The Washington Post

‘Air strike’ grounds Kerry

Secretary of State John F. Kerry, right, and Greek Foreign Minister Evangelos Venizelos exchange points of view during a group photo at the NATO Foreign ministers meeting in Brussels in Brussels on June 25. (Daniel Naupold/European Pressphoto Agency)

PARIS — Because of an “air strike” at the Brussels airport on Wednesday, Secretary of State John F. Kerry hopped a train to Paris after a NATO meeting.

Yes, air strike is what they call it. And no, they don’t mean a cruise missile, just a European labor dispute. (Loop heard it was the air traffic controllers.)

Kerry and a handful of top staffers dashed from NATO headquarters after a news conference to make the 6:13 pm train. The trip is just over an hour.

He made it in time for dinner.

The rest of the staff and reporters took a later train. Kerry’s government plane was coming later, after the airport reopened.

A senior State Department official who made the cut for the first train said Kerry “spent the time talking with staff about recent world events and the history of the countryside the train traveled through.”

The U.S. Embassy in Paris “can’t remember the last time a secretary of state has traveled in to Paris on the train.”

Anne Gearan is a national politics correspondent for The Washington Post.

The Freddie Gray case

Please provide a valid email address.

You’re all set!

Campaign 2016 Email Updates

Please provide a valid email address.

You’re all set!

Get Zika news by email

Please provide a valid email address.

You’re all set!
Show Comments
New Hampshire has voted. The Democrats debate on Thursday. Get caught up on the race.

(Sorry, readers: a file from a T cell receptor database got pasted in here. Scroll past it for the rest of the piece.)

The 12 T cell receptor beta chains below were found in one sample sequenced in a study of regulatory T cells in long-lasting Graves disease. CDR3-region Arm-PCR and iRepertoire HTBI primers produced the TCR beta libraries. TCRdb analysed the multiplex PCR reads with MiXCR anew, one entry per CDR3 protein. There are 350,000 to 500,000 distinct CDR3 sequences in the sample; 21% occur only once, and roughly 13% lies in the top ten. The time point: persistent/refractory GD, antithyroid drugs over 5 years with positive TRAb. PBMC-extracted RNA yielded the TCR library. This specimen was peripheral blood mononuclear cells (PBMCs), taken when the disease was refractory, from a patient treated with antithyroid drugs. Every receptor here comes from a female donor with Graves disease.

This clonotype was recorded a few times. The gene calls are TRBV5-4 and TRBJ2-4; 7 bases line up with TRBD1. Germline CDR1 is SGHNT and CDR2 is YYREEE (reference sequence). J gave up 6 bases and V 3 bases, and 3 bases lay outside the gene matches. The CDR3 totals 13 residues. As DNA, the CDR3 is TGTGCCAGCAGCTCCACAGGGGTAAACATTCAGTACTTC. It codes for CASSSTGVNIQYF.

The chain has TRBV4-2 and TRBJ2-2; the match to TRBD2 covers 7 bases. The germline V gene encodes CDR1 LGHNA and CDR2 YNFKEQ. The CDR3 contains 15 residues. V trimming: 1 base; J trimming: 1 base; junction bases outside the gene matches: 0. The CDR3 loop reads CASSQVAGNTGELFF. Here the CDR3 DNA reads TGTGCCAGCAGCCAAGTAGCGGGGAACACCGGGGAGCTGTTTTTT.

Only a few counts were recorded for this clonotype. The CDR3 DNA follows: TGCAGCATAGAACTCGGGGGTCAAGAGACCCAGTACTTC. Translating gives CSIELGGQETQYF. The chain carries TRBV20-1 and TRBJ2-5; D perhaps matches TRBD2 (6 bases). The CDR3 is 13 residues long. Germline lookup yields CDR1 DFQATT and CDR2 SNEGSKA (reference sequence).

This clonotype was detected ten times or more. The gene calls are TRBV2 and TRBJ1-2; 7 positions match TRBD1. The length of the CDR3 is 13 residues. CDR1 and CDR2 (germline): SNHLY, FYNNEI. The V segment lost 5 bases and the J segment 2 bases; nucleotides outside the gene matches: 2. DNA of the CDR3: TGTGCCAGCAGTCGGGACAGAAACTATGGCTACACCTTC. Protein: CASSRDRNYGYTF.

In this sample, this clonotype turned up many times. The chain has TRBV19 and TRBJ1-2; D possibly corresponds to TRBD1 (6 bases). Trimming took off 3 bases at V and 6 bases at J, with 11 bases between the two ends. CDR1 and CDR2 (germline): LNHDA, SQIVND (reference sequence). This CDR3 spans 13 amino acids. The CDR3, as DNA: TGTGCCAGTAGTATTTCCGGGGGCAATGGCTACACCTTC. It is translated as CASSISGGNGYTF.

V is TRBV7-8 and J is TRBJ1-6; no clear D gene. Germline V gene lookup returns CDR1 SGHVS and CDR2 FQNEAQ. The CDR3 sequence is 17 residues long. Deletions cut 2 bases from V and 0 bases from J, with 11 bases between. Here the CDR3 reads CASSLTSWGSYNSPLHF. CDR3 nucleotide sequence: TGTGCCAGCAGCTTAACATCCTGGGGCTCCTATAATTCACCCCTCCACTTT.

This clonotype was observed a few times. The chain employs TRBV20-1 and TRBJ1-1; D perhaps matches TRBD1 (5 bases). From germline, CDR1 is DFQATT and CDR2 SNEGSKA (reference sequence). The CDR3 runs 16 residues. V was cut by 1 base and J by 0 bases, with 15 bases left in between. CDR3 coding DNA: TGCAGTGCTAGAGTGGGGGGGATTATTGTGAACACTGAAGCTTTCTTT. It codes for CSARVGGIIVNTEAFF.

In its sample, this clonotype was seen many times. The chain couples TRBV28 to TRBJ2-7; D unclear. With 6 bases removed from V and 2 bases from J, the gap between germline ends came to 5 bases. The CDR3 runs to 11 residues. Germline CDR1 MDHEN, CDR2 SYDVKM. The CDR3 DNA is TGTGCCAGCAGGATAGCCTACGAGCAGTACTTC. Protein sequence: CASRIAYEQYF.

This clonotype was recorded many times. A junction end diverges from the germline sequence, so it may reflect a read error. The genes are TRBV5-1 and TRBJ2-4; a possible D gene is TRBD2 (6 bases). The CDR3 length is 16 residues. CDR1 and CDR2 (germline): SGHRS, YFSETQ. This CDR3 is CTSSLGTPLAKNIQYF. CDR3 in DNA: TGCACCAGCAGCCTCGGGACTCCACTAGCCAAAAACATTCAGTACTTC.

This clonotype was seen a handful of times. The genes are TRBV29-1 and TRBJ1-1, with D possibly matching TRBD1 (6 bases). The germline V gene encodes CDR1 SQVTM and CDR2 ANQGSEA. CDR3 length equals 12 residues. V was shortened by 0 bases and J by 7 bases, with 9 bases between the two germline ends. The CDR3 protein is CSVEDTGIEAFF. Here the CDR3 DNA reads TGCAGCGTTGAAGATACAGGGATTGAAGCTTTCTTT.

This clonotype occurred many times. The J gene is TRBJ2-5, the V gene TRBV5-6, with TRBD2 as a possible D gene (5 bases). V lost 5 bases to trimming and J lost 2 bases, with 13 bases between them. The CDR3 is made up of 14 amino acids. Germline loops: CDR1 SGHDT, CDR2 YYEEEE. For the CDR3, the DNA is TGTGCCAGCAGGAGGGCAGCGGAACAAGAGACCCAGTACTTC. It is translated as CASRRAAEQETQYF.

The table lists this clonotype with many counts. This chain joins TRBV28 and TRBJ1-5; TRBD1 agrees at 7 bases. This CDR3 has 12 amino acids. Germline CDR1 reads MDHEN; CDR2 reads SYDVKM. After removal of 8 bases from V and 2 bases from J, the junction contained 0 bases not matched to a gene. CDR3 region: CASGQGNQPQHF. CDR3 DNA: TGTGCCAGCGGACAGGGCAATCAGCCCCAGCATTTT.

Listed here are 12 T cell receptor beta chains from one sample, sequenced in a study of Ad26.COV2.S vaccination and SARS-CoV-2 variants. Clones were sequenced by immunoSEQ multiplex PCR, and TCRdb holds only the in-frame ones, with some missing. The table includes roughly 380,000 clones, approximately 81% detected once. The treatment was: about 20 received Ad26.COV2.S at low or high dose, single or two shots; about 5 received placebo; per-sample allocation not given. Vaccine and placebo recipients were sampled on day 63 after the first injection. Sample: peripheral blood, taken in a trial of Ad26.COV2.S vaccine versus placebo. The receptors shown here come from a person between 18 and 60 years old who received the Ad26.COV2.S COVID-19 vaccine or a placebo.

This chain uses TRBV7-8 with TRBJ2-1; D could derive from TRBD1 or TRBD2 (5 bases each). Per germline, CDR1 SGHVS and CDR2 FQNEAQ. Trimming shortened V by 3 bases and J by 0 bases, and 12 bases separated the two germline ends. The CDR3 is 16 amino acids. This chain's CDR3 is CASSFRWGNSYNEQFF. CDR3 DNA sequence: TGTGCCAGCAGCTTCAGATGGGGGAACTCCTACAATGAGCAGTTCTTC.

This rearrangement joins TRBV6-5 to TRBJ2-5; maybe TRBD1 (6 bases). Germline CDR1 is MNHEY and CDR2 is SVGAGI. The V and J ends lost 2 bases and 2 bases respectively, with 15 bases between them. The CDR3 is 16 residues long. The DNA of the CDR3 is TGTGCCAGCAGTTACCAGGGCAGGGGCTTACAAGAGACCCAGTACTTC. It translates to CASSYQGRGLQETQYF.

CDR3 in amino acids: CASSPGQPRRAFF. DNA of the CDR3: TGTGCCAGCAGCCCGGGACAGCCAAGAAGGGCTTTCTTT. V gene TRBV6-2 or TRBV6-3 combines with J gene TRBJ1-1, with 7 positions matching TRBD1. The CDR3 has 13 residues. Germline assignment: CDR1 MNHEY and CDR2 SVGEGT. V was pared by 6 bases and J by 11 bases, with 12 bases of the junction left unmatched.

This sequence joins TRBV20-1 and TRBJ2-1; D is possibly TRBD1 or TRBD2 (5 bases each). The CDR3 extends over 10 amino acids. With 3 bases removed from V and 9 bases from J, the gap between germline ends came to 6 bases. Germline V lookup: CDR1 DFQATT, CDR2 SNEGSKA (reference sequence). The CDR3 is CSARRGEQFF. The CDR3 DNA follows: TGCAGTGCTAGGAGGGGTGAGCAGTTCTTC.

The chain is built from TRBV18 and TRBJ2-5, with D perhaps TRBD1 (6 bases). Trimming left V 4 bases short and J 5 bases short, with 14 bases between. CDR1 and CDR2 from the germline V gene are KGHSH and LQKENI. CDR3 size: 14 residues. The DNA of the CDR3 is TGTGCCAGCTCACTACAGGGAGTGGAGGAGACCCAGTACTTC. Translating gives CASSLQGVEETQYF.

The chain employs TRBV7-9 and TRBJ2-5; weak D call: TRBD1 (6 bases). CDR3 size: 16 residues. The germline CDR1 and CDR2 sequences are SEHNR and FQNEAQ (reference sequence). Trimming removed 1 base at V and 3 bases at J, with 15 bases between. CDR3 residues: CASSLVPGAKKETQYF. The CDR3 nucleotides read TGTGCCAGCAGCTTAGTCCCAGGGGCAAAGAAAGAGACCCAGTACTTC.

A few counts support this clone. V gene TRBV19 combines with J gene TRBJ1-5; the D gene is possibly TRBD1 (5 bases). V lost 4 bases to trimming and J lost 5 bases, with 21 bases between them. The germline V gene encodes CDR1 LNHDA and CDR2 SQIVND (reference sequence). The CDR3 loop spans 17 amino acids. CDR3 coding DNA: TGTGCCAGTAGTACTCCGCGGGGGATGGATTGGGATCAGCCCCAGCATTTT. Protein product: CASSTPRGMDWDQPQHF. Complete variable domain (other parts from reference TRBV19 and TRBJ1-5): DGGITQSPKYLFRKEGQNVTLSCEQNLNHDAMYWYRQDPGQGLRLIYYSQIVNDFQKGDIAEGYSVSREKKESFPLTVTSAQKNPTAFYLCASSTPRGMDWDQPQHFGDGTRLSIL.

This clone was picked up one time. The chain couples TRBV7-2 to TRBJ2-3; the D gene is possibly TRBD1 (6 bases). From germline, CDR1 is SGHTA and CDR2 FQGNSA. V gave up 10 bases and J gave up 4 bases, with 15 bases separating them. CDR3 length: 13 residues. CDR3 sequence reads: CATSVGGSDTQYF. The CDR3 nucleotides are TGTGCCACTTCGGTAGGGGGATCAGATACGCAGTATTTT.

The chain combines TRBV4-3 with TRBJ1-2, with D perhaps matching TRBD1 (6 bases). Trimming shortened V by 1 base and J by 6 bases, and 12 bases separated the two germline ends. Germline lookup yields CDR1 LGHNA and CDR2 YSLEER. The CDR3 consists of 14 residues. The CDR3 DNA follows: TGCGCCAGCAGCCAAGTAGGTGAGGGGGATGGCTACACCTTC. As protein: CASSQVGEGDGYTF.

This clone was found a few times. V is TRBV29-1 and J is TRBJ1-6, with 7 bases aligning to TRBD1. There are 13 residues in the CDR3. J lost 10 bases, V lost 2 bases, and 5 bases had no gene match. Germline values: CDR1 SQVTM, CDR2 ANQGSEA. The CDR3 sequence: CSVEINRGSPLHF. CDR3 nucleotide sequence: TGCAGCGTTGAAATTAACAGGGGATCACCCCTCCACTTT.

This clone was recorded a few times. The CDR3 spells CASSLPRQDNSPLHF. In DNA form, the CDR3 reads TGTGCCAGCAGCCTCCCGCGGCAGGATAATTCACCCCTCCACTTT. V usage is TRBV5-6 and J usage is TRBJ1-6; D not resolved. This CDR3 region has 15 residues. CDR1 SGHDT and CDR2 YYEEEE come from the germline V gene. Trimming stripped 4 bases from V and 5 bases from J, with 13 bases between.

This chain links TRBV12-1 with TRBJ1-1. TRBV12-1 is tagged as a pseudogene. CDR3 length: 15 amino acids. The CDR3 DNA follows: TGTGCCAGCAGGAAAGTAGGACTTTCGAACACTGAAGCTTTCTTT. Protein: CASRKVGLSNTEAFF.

What happened in New Hampshire
The Post's Philip Rucker and Robert Costa say...
For Trump, the victory here was sweet vindication, showing that his atypical campaign could prevail largely on the power of celebrity and saturation media coverage. But there was also potential for concern in Tuesday's outcome. Trump faces doubts about his discipline as a candidate and whether he can build his support beyond the levels he has shown in the polls.
The Post's John Wagner and Anne Gearan say...
Hillary Clinton, who was declared the winner of the Iowa caucuses last week by the narrowest of margins, now finds herself struggling to right her once-formidable campaign against a self-described democratic socialist whom she has accused of selling pipe dreams to his supporters.
People have every right to be angry. But they're also hungry for solutions.
Hillary Clinton, in her New Hampshire primary night speech
I am going to be the greatest jobs president that God ever created.
Donald Trump, in his New Hampshire primary victory speech
Upcoming debates
Feb. 11: Democratic debate

on PBS, in Wisconsin

Feb 13: GOP debate

on CBS News, in South Carolina

Feb. 25: GOP debate

on CNN, in Houston, Texas

Campaign 2016
See results from N.H.

To keep reading, please enter your email address.

You’ll also receive from The Washington Post:
  • A free 6-week digital subscription
  • Our daily newsletter in your inbox

Please enter a valid email address

I have read and agree to the Terms of Service and Privacy Policy.

Please indicate agreement.

Thank you.

Check your inbox. We’ve sent an email explaining how to set up an account and activate your free digital subscription.